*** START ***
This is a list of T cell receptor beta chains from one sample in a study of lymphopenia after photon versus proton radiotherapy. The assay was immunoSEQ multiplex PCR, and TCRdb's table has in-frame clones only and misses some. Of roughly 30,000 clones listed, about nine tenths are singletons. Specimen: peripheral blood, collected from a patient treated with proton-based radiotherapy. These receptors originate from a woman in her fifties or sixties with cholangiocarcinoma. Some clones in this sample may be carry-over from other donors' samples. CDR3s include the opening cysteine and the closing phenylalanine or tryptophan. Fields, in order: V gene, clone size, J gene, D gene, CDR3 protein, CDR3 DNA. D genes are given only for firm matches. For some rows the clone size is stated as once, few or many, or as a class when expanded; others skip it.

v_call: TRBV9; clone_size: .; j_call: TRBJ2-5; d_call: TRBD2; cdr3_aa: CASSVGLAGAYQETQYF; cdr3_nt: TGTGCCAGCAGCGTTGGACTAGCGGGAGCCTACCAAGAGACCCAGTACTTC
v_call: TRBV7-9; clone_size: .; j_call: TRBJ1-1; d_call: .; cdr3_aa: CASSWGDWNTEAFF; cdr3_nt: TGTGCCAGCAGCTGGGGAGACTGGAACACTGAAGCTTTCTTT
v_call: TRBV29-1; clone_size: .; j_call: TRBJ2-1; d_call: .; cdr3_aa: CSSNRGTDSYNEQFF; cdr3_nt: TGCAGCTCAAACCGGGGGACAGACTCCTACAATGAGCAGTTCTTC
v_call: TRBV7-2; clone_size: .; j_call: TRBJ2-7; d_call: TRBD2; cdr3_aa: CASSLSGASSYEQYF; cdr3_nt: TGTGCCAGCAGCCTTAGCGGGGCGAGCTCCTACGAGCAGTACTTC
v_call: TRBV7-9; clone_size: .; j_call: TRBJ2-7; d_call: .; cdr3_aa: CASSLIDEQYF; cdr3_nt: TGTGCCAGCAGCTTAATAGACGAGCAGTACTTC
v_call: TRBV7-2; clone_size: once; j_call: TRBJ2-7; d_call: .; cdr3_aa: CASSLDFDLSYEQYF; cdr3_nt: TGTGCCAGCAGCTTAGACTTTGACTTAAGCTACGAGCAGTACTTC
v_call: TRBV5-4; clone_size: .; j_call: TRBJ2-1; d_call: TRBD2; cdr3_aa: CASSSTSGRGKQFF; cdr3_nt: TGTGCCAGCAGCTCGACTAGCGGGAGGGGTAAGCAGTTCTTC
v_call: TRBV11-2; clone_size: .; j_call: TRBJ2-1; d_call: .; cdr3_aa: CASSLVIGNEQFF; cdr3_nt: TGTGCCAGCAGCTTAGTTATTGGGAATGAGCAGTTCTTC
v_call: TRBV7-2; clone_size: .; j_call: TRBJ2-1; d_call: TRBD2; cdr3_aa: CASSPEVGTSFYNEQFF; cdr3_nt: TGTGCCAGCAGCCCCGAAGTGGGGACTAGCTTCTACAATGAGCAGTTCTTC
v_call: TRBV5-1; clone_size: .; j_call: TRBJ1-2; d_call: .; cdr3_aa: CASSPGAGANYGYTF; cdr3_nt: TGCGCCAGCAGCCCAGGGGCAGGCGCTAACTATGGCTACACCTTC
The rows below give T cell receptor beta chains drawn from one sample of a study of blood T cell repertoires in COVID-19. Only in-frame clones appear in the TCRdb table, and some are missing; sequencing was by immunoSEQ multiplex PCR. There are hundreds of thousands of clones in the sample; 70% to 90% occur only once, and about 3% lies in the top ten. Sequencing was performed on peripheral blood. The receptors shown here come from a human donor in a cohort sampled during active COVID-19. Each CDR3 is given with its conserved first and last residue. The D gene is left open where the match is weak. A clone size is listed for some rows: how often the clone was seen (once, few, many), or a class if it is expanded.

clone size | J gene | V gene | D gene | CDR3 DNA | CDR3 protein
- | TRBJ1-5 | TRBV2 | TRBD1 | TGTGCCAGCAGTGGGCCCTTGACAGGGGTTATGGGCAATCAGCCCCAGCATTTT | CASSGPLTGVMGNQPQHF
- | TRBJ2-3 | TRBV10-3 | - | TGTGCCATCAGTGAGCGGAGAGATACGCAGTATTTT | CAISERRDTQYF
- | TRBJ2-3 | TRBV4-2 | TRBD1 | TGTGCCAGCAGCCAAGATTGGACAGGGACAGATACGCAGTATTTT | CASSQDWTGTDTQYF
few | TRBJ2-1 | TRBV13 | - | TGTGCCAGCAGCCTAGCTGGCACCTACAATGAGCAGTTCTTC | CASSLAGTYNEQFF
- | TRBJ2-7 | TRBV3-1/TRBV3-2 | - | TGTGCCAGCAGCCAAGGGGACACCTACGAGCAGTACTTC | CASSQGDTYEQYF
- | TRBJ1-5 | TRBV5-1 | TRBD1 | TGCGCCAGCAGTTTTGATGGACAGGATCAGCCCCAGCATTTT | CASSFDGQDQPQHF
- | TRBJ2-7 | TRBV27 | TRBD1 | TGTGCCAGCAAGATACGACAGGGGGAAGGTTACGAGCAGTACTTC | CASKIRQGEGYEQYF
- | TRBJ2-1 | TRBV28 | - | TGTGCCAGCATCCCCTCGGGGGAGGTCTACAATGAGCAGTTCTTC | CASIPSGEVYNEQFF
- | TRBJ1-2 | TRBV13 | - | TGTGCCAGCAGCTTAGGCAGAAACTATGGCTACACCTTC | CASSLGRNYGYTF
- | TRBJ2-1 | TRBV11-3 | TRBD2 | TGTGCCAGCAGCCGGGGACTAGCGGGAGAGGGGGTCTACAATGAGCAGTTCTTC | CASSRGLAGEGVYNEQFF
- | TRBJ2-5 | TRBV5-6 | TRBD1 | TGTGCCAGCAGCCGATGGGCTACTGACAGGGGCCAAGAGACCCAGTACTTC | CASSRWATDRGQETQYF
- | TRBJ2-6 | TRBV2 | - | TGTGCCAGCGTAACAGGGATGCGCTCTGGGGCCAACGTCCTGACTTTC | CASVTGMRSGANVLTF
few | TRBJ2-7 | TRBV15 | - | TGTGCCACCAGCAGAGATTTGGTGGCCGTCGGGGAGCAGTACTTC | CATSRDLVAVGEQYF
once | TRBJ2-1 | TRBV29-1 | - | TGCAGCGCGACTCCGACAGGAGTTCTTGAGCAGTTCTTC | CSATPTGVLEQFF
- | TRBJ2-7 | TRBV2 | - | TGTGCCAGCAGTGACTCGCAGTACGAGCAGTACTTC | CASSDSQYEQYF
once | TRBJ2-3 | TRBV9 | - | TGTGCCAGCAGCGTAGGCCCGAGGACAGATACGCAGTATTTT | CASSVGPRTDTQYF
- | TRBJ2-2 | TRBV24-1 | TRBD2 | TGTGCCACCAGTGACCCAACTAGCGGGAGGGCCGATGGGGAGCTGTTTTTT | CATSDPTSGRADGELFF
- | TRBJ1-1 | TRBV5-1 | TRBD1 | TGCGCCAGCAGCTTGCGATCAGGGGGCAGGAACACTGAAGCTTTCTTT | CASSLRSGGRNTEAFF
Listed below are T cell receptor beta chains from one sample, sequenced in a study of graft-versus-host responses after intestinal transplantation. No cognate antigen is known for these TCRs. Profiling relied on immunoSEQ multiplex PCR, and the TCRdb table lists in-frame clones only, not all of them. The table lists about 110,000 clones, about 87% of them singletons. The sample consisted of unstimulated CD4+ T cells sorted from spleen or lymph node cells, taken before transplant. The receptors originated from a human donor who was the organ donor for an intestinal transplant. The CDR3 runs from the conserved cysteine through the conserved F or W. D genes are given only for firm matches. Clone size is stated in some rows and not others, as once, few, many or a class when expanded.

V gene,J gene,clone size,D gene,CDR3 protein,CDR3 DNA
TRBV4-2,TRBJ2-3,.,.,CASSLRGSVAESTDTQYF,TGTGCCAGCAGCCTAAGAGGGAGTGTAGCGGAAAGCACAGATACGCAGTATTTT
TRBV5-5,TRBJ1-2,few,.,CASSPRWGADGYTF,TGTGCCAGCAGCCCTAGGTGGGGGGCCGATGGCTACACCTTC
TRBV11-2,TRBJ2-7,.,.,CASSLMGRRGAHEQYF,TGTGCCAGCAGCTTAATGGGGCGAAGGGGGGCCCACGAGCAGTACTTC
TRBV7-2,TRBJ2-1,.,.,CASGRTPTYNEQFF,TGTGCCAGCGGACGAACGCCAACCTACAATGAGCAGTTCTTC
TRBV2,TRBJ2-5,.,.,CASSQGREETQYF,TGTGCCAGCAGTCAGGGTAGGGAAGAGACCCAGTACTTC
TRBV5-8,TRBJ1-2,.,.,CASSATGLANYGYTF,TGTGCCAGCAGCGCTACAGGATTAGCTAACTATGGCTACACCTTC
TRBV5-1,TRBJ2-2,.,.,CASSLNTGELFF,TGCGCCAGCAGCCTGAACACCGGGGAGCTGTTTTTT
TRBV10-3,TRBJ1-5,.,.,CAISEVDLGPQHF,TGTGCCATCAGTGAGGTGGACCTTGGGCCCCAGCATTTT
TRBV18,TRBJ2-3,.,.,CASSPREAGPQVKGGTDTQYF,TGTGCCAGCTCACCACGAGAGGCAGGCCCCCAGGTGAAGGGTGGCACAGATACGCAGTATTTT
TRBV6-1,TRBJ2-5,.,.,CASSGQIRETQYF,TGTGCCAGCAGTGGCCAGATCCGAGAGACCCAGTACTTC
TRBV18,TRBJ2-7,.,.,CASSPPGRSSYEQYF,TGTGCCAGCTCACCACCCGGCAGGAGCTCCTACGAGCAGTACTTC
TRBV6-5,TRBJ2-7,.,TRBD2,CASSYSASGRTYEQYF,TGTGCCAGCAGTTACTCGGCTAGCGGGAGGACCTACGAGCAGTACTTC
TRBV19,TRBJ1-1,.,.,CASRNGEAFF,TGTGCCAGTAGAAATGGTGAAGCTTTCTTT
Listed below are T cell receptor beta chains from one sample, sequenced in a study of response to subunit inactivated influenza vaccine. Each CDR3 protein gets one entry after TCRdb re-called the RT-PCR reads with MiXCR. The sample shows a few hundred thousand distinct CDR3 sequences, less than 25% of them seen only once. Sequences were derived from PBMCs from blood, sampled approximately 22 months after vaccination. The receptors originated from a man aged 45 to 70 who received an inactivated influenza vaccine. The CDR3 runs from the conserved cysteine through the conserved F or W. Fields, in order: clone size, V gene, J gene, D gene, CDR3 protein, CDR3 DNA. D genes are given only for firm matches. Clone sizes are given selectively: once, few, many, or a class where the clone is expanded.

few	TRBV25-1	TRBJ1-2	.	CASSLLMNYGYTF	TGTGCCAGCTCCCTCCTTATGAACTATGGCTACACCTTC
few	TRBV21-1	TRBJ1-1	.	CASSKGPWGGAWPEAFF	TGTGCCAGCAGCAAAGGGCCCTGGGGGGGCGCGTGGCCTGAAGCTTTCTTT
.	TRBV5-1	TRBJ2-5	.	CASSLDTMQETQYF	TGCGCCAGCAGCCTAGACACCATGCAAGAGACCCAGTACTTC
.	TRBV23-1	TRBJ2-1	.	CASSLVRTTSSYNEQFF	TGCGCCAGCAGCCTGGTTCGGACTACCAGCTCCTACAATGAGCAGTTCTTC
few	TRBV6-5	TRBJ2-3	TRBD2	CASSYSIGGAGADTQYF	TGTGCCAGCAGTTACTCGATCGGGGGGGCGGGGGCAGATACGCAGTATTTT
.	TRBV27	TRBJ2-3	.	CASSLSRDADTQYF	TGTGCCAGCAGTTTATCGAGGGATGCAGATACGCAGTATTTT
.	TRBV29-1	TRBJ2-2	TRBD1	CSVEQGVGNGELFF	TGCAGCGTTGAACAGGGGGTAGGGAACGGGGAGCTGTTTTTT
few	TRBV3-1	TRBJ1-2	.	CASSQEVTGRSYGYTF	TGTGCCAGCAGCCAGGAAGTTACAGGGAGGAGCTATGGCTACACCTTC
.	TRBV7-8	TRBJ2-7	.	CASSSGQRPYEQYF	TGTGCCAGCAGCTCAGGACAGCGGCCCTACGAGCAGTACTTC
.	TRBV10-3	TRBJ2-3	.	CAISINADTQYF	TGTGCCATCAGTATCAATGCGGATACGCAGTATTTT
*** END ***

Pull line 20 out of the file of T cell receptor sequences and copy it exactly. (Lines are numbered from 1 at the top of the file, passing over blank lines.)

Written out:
- | TRBJ2-7 | TRBV27 | TRBD1 | TGTGCCAGCAAGATACGACAGGGGGAAGGTTACGAGCAGTACTTC | CASKIRQGEGYEQYF